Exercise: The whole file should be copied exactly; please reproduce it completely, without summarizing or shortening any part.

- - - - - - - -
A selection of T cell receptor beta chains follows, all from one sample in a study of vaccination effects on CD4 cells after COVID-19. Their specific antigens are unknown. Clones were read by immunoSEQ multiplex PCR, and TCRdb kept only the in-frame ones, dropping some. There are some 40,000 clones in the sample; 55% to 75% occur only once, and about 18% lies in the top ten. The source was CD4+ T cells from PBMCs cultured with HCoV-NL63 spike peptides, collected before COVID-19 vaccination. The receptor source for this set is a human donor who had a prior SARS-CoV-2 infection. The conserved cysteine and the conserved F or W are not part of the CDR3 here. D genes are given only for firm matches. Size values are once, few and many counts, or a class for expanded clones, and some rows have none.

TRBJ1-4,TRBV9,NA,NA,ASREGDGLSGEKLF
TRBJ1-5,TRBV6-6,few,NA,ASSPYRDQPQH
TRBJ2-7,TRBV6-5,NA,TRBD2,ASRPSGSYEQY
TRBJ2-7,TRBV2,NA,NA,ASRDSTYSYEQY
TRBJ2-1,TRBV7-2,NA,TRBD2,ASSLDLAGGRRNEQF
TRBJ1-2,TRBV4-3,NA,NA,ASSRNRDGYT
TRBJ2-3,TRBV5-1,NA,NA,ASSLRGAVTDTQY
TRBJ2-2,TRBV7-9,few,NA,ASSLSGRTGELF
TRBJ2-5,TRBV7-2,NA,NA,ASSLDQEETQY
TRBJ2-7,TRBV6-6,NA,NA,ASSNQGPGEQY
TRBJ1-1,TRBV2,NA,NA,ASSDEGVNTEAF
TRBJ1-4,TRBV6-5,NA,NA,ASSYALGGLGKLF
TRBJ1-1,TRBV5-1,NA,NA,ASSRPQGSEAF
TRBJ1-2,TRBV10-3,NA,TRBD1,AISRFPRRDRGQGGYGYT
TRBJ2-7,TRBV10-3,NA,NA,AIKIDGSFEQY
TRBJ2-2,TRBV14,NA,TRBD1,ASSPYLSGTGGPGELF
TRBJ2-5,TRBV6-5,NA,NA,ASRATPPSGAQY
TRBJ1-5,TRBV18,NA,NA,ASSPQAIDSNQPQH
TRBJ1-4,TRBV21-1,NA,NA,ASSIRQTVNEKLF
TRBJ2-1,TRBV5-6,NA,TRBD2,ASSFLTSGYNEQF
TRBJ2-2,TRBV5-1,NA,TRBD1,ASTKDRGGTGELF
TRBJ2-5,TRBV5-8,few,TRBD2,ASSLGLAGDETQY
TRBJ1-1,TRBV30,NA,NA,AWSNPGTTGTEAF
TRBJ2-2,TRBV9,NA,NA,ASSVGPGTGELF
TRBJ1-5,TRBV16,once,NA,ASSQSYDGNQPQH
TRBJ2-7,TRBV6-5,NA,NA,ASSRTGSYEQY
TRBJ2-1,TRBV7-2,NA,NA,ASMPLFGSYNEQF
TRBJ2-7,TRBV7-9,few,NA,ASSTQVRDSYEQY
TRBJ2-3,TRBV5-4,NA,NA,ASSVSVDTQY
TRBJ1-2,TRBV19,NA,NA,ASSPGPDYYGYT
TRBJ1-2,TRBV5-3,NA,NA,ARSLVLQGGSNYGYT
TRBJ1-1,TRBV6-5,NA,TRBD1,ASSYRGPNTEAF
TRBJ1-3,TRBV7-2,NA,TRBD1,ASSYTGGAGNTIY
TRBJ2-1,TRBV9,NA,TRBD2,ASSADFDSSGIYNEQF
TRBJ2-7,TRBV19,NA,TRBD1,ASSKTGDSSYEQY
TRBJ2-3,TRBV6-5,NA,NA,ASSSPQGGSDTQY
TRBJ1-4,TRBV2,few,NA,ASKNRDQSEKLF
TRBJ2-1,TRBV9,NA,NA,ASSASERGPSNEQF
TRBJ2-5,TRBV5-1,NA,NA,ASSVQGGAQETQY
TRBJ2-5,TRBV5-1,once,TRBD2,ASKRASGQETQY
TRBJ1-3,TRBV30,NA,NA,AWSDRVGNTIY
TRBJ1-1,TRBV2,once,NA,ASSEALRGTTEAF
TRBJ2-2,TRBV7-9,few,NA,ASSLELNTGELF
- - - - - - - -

A selection of T cell receptor beta chains follows, all from one sample in a study of vaccination effects on CD4 cells after COVID-19. Their specific antigens are unknown. Clones were read by immunoSEQ multiplex PCR, and TCRdb kept only the in-frame ones, dropping some. There are some 40,000 clones in the sample; 55% to 75% occur only once, and about 18% lies in the top ten. The source was CD4+ T cells from PBMCs cultured with HCoV-NL63 spike peptides, collected before COVID-19 vaccination. The receptor source for this set is a human donor who had a prior SARS-CoV-2 infection. The conserved cysteine and the conserved F or W are not part of the CDR3 here. D genes are given only for firm matches. Size values are once, few and many counts, or a class for expanded clones, and some rows have none.

TRBJ1-4,TRBV9,NA,NA,ASREGDGLSGEKLF
TRBJ1-5,TRBV6-6,few,NA,ASSPYRDQPQH
TRBJ2-7,TRBV6-5,NA,TRBD2,ASRPSGSYEQY
TRBJ2-7,TRBV2,NA,NA,ASRDSTYSYEQY
TRBJ2-1,TRBV7-2,NA,TRBD2,ASSLDLAGGRRNEQF
TRBJ1-2,TRBV4-3,NA,NA,ASSRNRDGYT
TRBJ2-3,TRBV5-1,NA,NA,ASSLRGAVTDTQY
TRBJ2-2,TRBV7-9,few,NA,ASSLSGRTGELF
TRBJ2-5,TRBV7-2,NA,NA,ASSLDQEETQY
TRBJ2-7,TRBV6-6,NA,NA,ASSNQGPGEQY
TRBJ1-1,TRBV2,NA,NA,ASSDEGVNTEAF
TRBJ1-4,TRBV6-5,NA,NA,ASSYALGGLGKLF
TRBJ1-1,TRBV5-1,NA,NA,ASSRPQGSEAF
TRBJ1-2,TRBV10-3,NA,TRBD1,AISRFPRRDRGQGGYGYT
TRBJ2-7,TRBV10-3,NA,NA,AIKIDGSFEQY
TRBJ2-2,TRBV14,NA,TRBD1,ASSPYLSGTGGPGELF
TRBJ2-5,TRBV6-5,NA,NA,ASRATPPSGAQY
TRBJ1-5,TRBV18,NA,NA,ASSPQAIDSNQPQH
TRBJ1-4,TRBV21-1,NA,NA,ASSIRQTVNEKLF
TRBJ2-1,TRBV5-6,NA,TRBD2,ASSFLTSGYNEQF
TRBJ2-2,TRBV5-1,NA,TRBD1,ASTKDRGGTGELF
TRBJ2-5,TRBV5-8,few,TRBD2,ASSLGLAGDETQY
TRBJ1-1,TRBV30,NA,NA,AWSNPGTTGTEAF
TRBJ2-2,TRBV9,NA,NA,ASSVGPGTGELF
TRBJ1-5,TRBV16,once,NA,ASSQSYDGNQPQH
TRBJ2-7,TRBV6-5,NA,NA,ASSRTGSYEQY
TRBJ2-1,TRBV7-2,NA,NA,ASMPLFGSYNEQF
TRBJ2-7,TRBV7-9,few,NA,ASSTQVRDSYEQY
TRBJ2-3,TRBV5-4,NA,NA,ASSVSVDTQY
TRBJ1-2,TRBV19,NA,NA,ASSPGPDYYGYT
TRBJ1-2,TRBV5-3,NA,NA,ARSLVLQGGSNYGYT
TRBJ1-1,TRBV6-5,NA,TRBD1,ASSYRGPNTEAF
TRBJ1-3,TRBV7-2,NA,TRBD1,ASSYTGGAGNTIY
TRBJ2-1,TRBV9,NA,TRBD2,ASSADFDSSGIYNEQF
TRBJ2-7,TRBV19,NA,TRBD1,ASSKTGDSSYEQY
TRBJ2-3,TRBV6-5,NA,NA,ASSSPQGGSDTQY
TRBJ1-4,TRBV2,few,NA,ASKNRDQSEKLF
TRBJ2-1,TRBV9,NA,NA,ASSASERGPSNEQF
TRBJ2-5,TRBV5-1,NA,NA,ASSVQGGAQETQY
TRBJ2-5,TRBV5-1,once,TRBD2,ASKRASGQETQY
TRBJ1-3,TRBV30,NA,NA,AWSDRVGNTIY
TRBJ1-1,TRBV2,once,NA,ASSEALRGTTEAF
TRBJ2-2,TRBV7-9,few,NA,ASSLELNTGELF